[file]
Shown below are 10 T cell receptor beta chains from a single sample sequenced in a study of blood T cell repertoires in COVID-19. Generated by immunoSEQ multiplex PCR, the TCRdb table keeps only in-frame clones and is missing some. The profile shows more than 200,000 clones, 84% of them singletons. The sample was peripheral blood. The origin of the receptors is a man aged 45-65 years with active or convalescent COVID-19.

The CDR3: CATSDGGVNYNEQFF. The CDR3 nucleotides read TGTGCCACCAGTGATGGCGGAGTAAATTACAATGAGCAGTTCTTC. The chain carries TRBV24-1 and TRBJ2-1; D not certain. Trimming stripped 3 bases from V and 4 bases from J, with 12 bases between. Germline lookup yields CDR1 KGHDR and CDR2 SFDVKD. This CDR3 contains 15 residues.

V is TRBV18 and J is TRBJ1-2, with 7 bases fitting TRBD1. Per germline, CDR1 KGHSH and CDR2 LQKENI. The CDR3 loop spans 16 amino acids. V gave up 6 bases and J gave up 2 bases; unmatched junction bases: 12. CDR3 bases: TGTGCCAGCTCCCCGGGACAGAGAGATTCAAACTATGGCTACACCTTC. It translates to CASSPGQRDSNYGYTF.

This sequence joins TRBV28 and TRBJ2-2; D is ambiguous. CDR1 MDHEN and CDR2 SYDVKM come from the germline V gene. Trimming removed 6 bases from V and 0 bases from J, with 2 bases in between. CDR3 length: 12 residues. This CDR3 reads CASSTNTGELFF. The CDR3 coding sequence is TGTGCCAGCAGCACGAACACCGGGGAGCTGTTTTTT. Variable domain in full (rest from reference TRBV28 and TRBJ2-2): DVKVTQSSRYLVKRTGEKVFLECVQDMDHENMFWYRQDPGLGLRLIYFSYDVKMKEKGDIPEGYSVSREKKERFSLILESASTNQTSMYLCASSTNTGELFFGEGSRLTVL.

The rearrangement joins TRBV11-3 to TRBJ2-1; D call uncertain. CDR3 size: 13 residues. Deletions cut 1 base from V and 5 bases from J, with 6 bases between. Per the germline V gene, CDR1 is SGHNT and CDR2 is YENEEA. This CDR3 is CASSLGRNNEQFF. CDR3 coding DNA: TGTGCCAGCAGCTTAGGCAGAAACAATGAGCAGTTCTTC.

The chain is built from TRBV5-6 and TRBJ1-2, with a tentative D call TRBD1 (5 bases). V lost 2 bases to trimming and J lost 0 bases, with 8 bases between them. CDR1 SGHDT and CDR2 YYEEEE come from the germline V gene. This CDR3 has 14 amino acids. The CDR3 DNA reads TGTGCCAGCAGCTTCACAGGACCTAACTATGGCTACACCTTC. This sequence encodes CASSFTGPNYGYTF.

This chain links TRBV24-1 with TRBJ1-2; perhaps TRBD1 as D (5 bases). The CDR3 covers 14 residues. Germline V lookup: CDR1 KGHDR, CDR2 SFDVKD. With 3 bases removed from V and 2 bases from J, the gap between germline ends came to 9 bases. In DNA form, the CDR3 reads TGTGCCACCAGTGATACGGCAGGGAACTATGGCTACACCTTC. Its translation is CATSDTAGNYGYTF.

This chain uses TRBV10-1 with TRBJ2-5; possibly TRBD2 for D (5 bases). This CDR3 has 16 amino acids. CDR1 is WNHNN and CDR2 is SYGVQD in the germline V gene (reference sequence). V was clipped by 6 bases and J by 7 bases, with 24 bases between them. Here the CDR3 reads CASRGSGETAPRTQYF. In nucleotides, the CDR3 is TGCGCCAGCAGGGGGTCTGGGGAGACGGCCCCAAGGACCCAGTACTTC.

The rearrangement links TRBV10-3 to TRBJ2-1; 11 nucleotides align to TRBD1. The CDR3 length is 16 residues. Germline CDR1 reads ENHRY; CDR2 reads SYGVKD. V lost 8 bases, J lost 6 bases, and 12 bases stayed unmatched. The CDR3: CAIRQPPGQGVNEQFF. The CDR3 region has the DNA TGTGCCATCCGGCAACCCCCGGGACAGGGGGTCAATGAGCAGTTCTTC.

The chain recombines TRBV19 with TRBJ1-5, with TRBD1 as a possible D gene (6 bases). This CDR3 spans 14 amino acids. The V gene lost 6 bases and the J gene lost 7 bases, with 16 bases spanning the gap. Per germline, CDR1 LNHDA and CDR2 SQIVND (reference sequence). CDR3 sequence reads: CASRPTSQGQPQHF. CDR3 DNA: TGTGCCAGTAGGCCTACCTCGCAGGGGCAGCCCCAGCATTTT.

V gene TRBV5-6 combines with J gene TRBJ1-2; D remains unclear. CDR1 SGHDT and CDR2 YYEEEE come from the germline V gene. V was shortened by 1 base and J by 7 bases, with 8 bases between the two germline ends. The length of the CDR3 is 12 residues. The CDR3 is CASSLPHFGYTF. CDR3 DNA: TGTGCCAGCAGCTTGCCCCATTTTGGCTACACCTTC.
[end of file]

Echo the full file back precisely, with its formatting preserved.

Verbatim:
Shown below are 10 T cell receptor beta chains from a single sample sequenced in a study of blood T cell repertoires in COVID-19. Generated by immunoSEQ multiplex PCR, the TCRdb table keeps only in-frame clones and is missing some. The profile shows more than 200,000 clones, 84% of them singletons. The sample was peripheral blood. The origin of the receptors is a man aged 45-65 years with active or convalescent COVID-19.

The CDR3: CATSDGGVNYNEQFF. The CDR3 nucleotides read TGTGCCACCAGTGATGGCGGAGTAAATTACAATGAGCAGTTCTTC. The chain carries TRBV24-1 and TRBJ2-1; D not certain. Trimming stripped 3 bases from V and 4 bases from J, with 12 bases between. Germline lookup yields CDR1 KGHDR and CDR2 SFDVKD. This CDR3 contains 15 residues.

V is TRBV18 and J is TRBJ1-2, with 7 bases fitting TRBD1. Per germline, CDR1 KGHSH and CDR2 LQKENI. The CDR3 loop spans 16 amino acids. V gave up 6 bases and J gave up 2 bases; unmatched junction bases: 12. CDR3 bases: TGTGCCAGCTCCCCGGGACAGAGAGATTCAAACTATGGCTACACCTTC. It translates to CASSPGQRDSNYGYTF.

This sequence joins TRBV28 and TRBJ2-2; D is ambiguous. CDR1 MDHEN and CDR2 SYDVKM come from the germline V gene. Trimming removed 6 bases from V and 0 bases from J, with 2 bases in between. CDR3 length: 12 residues. This CDR3 reads CASSTNTGELFF. The CDR3 coding sequence is TGTGCCAGCAGCACGAACACCGGGGAGCTGTTTTTT. Variable domain in full (rest from reference TRBV28 and TRBJ2-2): DVKVTQSSRYLVKRTGEKVFLECVQDMDHENMFWYRQDPGLGLRLIYFSYDVKMKEKGDIPEGYSVSREKKERFSLILESASTNQTSMYLCASSTNTGELFFGEGSRLTVL.

The rearrangement joins TRBV11-3 to TRBJ2-1; D call uncertain. CDR3 size: 13 residues. Deletions cut 1 base from V and 5 bases from J, with 6 bases between. Per the germline V gene, CDR1 is SGHNT and CDR2 is YENEEA. This CDR3 is CASSLGRNNEQFF. CDR3 coding DNA: TGTGCCAGCAGCTTAGGCAGAAACAATGAGCAGTTCTTC.

The chain is built from TRBV5-6 and TRBJ1-2, with a tentative D call TRBD1 (5 bases). V lost 2 bases to trimming and J lost 0 bases, with 8 bases between them. CDR1 SGHDT and CDR2 YYEEEE come from the germline V gene. This CDR3 has 14 amino acids. The CDR3 DNA reads TGTGCCAGCAGCTTCACAGGACCTAACTATGGCTACACCTTC. This sequence encodes CASSFTGPNYGYTF.

This chain links TRBV24-1 with TRBJ1-2; perhaps TRBD1 as D (5 bases). The CDR3 covers 14 residues. Germline V lookup: CDR1 KGHDR, CDR2 SFDVKD. With 3 bases removed from V and 2 bases from J, the gap between germline ends came to 9 bases. In DNA form, the CDR3 reads TGTGCCACCAGTGATACGGCAGGGAACTATGGCTACACCTTC. Its translation is CATSDTAGNYGYTF.

This chain uses TRBV10-1 with TRBJ2-5; possibly TRBD2 for D (5 bases). This CDR3 has 16 amino acids. CDR1 is WNHNN and CDR2 is SYGVQD in the germline V gene (reference sequence). V was clipped by 6 bases and J by 7 bases, with 24 bases between them. Here the CDR3 reads CASRGSGETAPRTQYF. In nucleotides, the CDR3 is TGCGCCAGCAGGGGGTCTGGGGAGACGGCCCCAAGGACCCAGTACTTC.

The rearrangement links TRBV10-3 to TRBJ2-1; 11 nucleotides align to TRBD1. The CDR3 length is 16 residues. Germline CDR1 reads ENHRY; CDR2 reads SYGVKD. V lost 8 bases, J lost 6 bases, and 12 bases stayed unmatched. The CDR3: CAIRQPPGQGVNEQFF. The CDR3 region has the DNA TGTGCCATCCGGCAACCCCCGGGACAGGGGGTCAATGAGCAGTTCTTC.

The chain recombines TRBV19 with TRBJ1-5, with TRBD1 as a possible D gene (6 bases). This CDR3 spans 14 amino acids. The V gene lost 6 bases and the J gene lost 7 bases, with 16 bases spanning the gap. Per germline, CDR1 LNHDA and CDR2 SQIVND (reference sequence). CDR3 sequence reads: CASRPTSQGQPQHF. CDR3 DNA: TGTGCCAGTAGGCCTACCTCGCAGGGGCAGCCCCAGCATTTT.

V gene TRBV5-6 combines with J gene TRBJ1-2; D remains unclear. CDR1 SGHDT and CDR2 YYEEEE come from the germline V gene. V was shortened by 1 base and J by 7 bases, with 8 bases between the two germline ends. The length of the CDR3 is 12 residues. The CDR3 is CASSLPHFGYTF. CDR3 DNA: TGTGCCAGCAGCTTGCCCCATTTTGGCTACACCTTC.